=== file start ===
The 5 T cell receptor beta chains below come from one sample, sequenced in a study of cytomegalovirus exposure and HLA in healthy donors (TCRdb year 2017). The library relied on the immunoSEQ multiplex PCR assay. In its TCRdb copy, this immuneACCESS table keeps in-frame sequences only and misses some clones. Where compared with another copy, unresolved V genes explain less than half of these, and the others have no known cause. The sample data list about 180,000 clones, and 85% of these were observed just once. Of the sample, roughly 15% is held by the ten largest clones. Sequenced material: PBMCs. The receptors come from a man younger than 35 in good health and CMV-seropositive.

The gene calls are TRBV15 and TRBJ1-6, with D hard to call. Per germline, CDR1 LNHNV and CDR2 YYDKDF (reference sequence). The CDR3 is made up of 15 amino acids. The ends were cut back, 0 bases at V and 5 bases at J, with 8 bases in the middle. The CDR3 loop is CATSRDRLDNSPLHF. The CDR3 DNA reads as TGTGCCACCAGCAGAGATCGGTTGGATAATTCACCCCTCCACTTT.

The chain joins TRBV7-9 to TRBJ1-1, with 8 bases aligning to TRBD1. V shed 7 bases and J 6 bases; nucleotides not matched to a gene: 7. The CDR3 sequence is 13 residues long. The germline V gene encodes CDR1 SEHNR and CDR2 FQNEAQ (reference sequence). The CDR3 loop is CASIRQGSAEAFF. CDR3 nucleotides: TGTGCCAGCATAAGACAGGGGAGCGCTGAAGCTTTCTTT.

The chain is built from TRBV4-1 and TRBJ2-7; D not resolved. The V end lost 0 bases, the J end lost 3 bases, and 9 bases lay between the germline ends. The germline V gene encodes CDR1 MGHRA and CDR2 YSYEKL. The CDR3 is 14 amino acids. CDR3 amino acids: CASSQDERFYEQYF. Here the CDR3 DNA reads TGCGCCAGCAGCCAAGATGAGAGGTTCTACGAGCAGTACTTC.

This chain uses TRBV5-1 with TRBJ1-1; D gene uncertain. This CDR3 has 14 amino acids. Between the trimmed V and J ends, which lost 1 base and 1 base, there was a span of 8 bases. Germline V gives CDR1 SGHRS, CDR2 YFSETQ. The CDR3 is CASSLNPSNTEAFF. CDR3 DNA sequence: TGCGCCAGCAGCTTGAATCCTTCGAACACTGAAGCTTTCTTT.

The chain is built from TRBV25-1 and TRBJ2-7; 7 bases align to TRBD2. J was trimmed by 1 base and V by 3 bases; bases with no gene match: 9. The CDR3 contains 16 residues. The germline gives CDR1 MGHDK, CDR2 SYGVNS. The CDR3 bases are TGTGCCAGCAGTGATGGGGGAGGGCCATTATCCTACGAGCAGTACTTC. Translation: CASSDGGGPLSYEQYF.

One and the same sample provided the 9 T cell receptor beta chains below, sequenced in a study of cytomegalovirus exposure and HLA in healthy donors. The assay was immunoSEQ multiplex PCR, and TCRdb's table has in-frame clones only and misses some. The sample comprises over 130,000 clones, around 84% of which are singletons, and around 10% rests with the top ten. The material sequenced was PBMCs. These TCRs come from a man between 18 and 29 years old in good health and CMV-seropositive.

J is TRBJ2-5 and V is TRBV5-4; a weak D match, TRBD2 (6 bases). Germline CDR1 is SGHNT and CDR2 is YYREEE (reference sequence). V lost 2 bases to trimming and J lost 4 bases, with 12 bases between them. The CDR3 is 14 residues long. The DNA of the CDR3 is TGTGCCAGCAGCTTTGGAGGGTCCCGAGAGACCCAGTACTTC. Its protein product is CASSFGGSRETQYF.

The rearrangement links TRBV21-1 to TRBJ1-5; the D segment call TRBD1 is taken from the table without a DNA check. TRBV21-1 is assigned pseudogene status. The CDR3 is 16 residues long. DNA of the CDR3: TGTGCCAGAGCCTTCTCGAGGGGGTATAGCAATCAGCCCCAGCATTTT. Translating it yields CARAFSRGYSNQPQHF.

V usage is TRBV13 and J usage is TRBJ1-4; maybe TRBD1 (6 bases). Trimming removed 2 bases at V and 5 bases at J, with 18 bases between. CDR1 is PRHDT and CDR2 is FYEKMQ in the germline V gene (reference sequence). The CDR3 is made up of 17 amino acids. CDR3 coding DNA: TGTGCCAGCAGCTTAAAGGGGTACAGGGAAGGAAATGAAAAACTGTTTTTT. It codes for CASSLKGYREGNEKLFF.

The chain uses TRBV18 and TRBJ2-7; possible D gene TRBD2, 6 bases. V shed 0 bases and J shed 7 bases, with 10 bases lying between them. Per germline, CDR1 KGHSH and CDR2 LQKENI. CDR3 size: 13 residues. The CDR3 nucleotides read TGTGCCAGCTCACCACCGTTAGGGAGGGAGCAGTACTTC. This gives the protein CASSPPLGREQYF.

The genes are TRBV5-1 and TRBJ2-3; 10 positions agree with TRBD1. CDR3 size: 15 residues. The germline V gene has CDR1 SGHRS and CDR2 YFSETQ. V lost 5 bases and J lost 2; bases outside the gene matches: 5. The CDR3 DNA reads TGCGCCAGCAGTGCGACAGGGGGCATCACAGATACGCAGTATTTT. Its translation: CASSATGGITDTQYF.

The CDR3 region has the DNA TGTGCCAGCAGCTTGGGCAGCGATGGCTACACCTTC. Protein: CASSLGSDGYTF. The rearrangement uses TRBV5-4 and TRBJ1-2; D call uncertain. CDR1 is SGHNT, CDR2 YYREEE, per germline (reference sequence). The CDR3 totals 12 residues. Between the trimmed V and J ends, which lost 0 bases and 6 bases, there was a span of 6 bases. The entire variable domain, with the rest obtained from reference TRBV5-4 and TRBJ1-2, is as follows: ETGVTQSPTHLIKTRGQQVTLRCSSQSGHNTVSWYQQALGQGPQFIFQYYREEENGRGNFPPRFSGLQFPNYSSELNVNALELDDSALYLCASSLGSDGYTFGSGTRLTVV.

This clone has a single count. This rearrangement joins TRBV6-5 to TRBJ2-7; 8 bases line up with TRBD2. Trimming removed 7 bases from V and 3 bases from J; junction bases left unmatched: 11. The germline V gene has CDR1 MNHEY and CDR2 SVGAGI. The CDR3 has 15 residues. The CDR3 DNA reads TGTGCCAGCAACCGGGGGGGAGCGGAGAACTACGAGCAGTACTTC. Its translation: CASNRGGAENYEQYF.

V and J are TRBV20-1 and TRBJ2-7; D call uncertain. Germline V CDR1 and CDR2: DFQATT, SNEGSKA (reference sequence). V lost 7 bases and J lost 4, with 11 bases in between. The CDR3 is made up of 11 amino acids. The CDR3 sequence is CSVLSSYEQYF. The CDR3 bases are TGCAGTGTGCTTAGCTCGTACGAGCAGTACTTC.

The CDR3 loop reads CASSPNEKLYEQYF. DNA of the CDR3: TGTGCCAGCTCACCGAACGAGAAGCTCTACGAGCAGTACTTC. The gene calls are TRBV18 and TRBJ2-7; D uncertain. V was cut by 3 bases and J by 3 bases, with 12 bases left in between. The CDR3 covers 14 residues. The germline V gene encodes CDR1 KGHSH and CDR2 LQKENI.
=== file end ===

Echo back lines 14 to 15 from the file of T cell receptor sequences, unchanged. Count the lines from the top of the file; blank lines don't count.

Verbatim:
This clone has a single count. This rearrangement joins TRBV6-5 to TRBJ2-7; 8 bases line up with TRBD2. Trimming removed 7 bases from V and 3 bases from J; junction bases left unmatched: 11. The germline V gene has CDR1 MNHEY and CDR2 SVGAGI. The CDR3 has 15 residues. The CDR3 DNA reads TGTGCCAGCAACCGGGGGGGAGCGGAGAACTACGAGCAGTACTTC. Its translation: CASNRGGAENYEQYF.

V and J are TRBV20-1 and TRBJ2-7; D call uncertain. Germline V CDR1 and CDR2: DFQATT, SNEGSKA (reference sequence). V lost 7 bases and J lost 4, with 11 bases in between. The CDR3 is made up of 11 amino acids. The CDR3 sequence is CSVLSSYEQYF. The CDR3 bases are TGCAGTGTGCTTAGCTCGTACGAGCAGTACTTC.